"When we recorded the first album", he continued, "we were paying for it before it was picked up by Mushroom Records. And so we had to work live to pay the bills. It meant we were doing live gigs and then going into the studio from midnight to dawn. And, having access to the studio for a non-stop period is slightly unique in that we've all the freedom in the world, and perhaps", he added with a smile, "too much".

That first album, the ridiculously titled "AlphaBravoCharlieDeltaEchoFoxtrotGolf", was felt by the band to be a pretty awful record. It's far from perfect but it demonstrates what a unique force the band can muster. What it fails to deliver, it promises.

"It's ours though, in the sense that we made the balls-ups on it rather than a producer", explained Andrew.

Their cult status in Australia seems to stem from the fact that they don't get played in the national AM stations but reach the large student audience glued to the local FM stations. With many bands releasing independent singles, the Models planned a little higher - for an independent record.
(NB: this line may not be correct)

"We thought that'd be a suitably different thing to do", laughed Andrew.

When someone sitting opposite you articulates his thoughts in off-key English between sips of Fosters, it's not hard to forget that he is essentially foreign. A fact which Andrew was well aware of.

"We are sensitive about the fact that we're Australian", he protested. "it's not an unusual thing, particularly when you read about other Australian bands that have attempted to break through. There's a very humble attitude in Australia towards England as far as where its head is at musically. We expected to be really quite intimidated by the place, or at least I did, and I'm not, because I think we can hold our own. It's probably because we've had the opportunity to play a lot more than most local bands here have.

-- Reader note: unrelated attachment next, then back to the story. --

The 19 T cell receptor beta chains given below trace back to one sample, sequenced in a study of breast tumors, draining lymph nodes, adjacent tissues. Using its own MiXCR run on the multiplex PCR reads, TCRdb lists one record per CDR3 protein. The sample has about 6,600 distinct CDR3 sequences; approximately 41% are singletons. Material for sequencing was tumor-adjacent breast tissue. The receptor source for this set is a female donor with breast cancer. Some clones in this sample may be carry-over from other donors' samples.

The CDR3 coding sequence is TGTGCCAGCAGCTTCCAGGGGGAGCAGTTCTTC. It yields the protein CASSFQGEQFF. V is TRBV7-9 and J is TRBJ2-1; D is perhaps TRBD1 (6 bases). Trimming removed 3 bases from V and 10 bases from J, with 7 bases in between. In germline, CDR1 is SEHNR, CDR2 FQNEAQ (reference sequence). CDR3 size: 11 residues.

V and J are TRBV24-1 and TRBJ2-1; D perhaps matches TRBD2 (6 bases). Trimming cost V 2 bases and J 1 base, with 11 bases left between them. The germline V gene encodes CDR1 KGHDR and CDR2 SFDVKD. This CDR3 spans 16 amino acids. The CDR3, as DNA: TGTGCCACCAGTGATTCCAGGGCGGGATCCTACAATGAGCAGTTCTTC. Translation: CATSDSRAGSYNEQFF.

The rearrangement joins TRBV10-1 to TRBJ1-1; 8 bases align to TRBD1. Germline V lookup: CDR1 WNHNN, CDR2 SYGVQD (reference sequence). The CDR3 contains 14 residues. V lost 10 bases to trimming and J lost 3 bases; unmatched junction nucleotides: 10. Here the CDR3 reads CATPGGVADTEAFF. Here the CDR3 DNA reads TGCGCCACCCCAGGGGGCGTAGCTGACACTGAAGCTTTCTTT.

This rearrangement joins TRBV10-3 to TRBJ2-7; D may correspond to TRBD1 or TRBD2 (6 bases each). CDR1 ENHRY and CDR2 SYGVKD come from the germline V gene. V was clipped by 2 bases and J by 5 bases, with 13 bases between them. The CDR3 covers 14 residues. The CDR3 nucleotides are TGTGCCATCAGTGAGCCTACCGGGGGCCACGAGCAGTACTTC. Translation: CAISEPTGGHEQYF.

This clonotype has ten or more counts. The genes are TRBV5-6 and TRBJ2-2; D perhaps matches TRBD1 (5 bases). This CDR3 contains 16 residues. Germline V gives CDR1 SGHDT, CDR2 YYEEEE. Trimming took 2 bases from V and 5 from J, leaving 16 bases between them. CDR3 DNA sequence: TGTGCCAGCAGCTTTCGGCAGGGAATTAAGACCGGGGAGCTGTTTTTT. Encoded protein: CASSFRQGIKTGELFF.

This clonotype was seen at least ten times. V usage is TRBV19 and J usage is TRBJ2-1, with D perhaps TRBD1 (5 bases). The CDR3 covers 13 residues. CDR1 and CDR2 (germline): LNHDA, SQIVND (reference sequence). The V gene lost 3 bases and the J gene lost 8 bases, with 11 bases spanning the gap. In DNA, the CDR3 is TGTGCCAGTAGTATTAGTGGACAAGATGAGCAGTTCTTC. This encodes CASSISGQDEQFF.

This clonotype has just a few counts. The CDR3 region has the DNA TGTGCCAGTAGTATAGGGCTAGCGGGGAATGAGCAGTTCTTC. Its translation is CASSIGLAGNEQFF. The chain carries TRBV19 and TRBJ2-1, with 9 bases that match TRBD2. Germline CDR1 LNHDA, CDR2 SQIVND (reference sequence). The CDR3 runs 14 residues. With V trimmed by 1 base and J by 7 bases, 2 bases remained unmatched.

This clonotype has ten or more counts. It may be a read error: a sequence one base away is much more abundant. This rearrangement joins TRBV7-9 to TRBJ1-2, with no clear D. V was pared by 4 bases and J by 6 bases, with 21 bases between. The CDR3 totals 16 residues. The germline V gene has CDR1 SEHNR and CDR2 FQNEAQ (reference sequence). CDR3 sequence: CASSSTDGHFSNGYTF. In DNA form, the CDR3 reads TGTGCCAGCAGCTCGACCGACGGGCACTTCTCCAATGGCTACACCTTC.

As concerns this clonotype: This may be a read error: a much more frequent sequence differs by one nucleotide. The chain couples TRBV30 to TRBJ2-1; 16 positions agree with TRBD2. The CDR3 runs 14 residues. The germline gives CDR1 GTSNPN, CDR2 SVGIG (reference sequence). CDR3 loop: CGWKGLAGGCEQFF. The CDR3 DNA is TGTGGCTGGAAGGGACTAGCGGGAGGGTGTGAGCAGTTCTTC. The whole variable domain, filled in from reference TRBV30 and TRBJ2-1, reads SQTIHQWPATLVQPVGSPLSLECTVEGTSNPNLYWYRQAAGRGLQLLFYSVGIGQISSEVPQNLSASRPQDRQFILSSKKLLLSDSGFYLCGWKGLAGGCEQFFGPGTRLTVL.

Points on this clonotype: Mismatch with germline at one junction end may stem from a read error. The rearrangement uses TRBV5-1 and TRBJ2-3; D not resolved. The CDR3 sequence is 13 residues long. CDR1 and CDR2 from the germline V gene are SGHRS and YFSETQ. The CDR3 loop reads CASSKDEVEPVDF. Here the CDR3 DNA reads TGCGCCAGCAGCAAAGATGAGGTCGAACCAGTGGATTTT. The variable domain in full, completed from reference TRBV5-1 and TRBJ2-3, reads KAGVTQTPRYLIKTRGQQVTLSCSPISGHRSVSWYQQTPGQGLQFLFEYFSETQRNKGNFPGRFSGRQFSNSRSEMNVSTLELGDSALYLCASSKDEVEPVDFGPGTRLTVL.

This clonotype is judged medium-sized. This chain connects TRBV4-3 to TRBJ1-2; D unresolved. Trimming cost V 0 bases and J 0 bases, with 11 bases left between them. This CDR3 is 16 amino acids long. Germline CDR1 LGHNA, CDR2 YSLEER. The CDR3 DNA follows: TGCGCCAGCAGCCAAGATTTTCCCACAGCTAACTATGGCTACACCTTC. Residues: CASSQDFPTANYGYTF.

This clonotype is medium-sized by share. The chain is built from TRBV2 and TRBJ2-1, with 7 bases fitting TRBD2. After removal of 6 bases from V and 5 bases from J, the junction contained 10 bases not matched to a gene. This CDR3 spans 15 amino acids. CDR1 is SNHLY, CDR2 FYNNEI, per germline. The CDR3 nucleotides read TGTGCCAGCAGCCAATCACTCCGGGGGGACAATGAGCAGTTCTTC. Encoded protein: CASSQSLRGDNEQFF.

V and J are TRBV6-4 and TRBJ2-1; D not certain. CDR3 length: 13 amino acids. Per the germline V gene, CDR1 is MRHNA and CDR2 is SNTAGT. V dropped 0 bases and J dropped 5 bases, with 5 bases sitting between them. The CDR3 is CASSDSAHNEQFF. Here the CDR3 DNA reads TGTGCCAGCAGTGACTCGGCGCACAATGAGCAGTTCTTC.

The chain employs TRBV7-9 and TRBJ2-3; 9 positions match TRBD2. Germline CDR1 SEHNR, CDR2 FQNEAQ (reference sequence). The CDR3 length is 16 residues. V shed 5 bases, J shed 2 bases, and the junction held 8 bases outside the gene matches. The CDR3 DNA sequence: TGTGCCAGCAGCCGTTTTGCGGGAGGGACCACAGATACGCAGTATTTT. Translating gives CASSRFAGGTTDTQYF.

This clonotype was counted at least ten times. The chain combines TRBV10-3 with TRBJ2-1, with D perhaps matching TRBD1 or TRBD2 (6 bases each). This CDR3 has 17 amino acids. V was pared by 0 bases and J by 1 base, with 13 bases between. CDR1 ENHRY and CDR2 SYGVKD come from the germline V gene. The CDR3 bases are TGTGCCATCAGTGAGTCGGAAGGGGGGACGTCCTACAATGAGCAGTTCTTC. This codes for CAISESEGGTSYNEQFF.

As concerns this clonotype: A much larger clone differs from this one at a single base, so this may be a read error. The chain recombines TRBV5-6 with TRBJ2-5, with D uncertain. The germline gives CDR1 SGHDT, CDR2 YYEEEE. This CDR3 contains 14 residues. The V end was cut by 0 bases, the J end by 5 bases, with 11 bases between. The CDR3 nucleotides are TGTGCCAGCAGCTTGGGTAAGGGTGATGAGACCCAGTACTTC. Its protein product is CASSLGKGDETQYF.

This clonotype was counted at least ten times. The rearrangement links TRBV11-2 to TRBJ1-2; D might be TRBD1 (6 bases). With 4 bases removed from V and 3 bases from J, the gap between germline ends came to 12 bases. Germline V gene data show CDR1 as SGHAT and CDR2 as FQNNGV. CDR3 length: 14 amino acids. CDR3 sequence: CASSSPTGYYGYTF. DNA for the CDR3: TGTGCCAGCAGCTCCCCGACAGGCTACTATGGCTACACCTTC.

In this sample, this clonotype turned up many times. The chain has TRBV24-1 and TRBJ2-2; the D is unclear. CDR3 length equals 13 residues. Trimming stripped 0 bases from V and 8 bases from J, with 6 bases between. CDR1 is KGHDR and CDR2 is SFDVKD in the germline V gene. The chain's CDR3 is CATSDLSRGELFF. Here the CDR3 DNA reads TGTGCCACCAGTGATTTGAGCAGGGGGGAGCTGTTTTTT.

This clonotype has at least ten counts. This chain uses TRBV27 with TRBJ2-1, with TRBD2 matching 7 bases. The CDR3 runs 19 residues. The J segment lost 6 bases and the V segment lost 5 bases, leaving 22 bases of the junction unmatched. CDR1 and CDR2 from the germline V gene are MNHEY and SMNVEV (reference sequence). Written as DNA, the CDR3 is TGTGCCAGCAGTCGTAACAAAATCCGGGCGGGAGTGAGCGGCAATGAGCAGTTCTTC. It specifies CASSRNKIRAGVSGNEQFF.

"One of the unusual things in Australia, which I think is an asset, is that we get both American and English music on exactly the same level. So we treat them totally on the same plane and we're able to look a lot more objectively at things that are happening than you can. English music is so categorised and we just can't afford those kind of liberties. We don't like to restrict ourselves anyway, so we try to take the best of both worlds".

It's striking that A&M seem to be treated the Models fragile talent with previous care, bringing them half-way across the world to the best facilities and operatives, a fact viewed by Sean Kelly with healthy disrespect. "Contracts", said Sean, "always have things in them like ...'as we agree to to all this for you, we have the right to tell you where to perform...' and stuff like that, which I find really interesting. Because if A&M put a whole load of money into recording an album they naturally want a group to tour... back it up. And if someone was to say 'Well no that's not what I want to do' they'd say 'ah but look, clause blahblahblah says that you have to do it'. Then it would become good fun because I would just say 'Well I'm not going to. And what can you really do about it?'. And there's nothing they can do".

"I'm not saying that what I would do... that's just what I think of contracts. In fact there's nothing they can do because I care too much about the fact that the songs are recorded. Because in a sense a song's immortal, just like the Psalms of David".